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J Card Fail. 2008 Aug;14(6):489-96. doi: 10.1016/j.cardfail.2008.02.008. Epub 2008 May 27.

Decreasing body temperature predicts early rehospitalization in congestive heart failure.

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Texas Heart Institute at St Luke's Episcopal Hospital, Houston, Texas 77030, USA.



In congestive heart failure (CHF), a low body temperature at hospital admission predicts in-hospital mortality. We hypothesized that a postdischarge reduction in body temperature predicts early CHF rehospitalization and death.


We reviewed the records of 198 patients discharged after CHF hospitalization. We categorized the patients as hypothermic or normothermic (cutoff point, 36.3 degrees C/97.4 degrees F) according to body temperature at discharge. We classified the 2 groups according to the direction of temperature change between discharge and the first follow-up visit: normothermic/non-decreasing temperature (N+), normothermic/decreasing temperature (N-), hypothermic/non-decreasing temperature (H+), and hypothermic/decreasing temperature (H-).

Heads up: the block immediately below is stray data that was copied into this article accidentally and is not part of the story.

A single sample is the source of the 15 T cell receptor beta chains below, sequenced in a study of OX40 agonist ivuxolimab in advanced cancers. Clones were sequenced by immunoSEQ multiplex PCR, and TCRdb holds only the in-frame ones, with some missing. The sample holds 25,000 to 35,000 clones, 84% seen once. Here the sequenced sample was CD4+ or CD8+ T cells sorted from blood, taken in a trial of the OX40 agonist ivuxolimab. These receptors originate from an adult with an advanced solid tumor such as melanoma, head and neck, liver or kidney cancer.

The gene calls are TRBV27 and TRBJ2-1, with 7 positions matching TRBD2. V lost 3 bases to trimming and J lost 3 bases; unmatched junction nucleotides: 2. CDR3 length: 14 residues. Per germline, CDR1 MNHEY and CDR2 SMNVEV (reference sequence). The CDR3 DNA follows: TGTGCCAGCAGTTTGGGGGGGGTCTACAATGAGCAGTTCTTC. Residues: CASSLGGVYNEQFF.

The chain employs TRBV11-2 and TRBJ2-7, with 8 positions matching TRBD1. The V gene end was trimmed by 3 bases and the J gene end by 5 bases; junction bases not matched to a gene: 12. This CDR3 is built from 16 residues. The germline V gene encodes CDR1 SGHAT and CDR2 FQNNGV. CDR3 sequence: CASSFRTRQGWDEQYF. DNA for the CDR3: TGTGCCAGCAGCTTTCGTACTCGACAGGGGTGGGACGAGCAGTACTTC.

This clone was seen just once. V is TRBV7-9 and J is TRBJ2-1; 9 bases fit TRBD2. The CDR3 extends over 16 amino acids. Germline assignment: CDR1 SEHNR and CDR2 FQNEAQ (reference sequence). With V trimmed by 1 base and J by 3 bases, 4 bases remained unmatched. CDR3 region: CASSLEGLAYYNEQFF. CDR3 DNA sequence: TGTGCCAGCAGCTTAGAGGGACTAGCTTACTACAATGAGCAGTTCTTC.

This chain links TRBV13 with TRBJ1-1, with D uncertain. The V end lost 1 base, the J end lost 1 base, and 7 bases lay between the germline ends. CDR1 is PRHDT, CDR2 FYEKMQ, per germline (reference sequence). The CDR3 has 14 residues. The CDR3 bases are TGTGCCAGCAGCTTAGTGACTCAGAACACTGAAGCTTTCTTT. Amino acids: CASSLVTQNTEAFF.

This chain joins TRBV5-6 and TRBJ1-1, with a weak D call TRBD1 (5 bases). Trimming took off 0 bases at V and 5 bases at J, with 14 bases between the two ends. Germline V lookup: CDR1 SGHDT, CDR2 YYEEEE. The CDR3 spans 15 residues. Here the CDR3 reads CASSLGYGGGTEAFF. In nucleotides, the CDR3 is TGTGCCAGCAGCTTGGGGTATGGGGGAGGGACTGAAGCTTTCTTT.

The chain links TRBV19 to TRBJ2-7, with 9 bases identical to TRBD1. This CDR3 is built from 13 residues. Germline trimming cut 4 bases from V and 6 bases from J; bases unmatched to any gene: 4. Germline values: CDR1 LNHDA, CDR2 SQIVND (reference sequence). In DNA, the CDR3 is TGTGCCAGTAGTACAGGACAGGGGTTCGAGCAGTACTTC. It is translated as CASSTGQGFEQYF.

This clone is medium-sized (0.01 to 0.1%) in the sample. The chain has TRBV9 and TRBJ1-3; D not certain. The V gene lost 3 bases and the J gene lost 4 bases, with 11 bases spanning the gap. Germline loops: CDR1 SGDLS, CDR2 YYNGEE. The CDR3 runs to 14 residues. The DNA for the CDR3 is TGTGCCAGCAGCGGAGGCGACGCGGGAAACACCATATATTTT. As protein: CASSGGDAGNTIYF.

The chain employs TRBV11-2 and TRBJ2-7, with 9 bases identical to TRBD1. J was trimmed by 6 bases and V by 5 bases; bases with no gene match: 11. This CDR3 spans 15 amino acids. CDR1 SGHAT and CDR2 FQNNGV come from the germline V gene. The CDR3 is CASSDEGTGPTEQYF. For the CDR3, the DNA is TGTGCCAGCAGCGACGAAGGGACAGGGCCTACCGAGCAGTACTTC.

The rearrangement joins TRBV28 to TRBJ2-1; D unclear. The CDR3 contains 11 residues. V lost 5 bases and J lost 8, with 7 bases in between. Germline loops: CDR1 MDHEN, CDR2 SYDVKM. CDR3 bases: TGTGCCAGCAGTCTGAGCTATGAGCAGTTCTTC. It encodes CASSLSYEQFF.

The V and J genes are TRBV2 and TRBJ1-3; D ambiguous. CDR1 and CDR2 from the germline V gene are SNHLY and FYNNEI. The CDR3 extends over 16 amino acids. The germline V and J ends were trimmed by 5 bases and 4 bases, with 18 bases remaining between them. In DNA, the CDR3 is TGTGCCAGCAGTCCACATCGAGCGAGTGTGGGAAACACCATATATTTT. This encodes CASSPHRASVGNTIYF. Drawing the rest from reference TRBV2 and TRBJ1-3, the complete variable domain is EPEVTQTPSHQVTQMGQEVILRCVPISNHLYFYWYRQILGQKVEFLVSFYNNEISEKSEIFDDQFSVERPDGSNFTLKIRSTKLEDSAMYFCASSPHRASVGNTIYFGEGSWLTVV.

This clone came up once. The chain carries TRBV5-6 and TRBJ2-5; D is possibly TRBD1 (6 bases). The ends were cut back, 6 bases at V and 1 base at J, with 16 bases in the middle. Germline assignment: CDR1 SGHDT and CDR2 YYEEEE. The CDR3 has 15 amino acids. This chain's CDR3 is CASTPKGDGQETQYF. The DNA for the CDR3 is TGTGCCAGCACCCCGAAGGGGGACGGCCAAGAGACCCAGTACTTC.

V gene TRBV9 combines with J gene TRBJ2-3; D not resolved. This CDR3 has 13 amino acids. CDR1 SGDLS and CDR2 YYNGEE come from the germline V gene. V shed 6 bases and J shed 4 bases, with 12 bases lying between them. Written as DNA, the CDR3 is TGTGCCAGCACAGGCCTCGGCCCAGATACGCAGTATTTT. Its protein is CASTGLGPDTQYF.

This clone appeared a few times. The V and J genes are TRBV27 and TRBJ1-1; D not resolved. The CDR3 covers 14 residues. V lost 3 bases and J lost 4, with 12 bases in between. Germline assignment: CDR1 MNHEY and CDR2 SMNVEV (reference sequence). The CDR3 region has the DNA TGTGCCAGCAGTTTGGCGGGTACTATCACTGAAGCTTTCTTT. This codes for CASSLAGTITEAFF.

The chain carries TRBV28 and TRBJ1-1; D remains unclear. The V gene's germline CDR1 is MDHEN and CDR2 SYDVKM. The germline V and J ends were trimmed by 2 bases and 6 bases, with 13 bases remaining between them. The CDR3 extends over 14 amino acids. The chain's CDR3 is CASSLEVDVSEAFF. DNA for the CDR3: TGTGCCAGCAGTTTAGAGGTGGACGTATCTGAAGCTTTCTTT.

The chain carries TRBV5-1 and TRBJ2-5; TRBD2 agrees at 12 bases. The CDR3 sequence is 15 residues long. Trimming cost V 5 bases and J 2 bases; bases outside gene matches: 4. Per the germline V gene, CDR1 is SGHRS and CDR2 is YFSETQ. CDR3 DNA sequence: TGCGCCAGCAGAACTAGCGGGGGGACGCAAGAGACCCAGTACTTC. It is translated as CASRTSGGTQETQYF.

Ninety-three patients (47%) had decreasing temperatures, and 105 patients (53%) had non-decreasing temperatures. Kaplan-Meier analysis revealed a significant intergroup difference in survival (P = .01) and rehospitalization time (P = .005). On logistic regression, a decreasing temperature was significantly associated with rehospitalization within 180 days (odds ratio, 4.01; 95% confidence interval, 1.63-10.02; P = .003). On Cox regression, the hazard ratios for death were 3.19 (P = .07), 6.49 (P = .004), and 5.17 (P = .07), for the N-, H+, and H- groups, respectively, versus the N+ group. For rehospitalization time, the hazard ratios were 7.02 (P = .01), 4.24 (P = .08), and 13.43 (P = .005) for the N-, H+, and H- groups, respectively, versus the N+ group.


Decreasing body temperatures can predict readmission, decreased time to rehospitalization, and (in combination with hypothermia) decreased survival.

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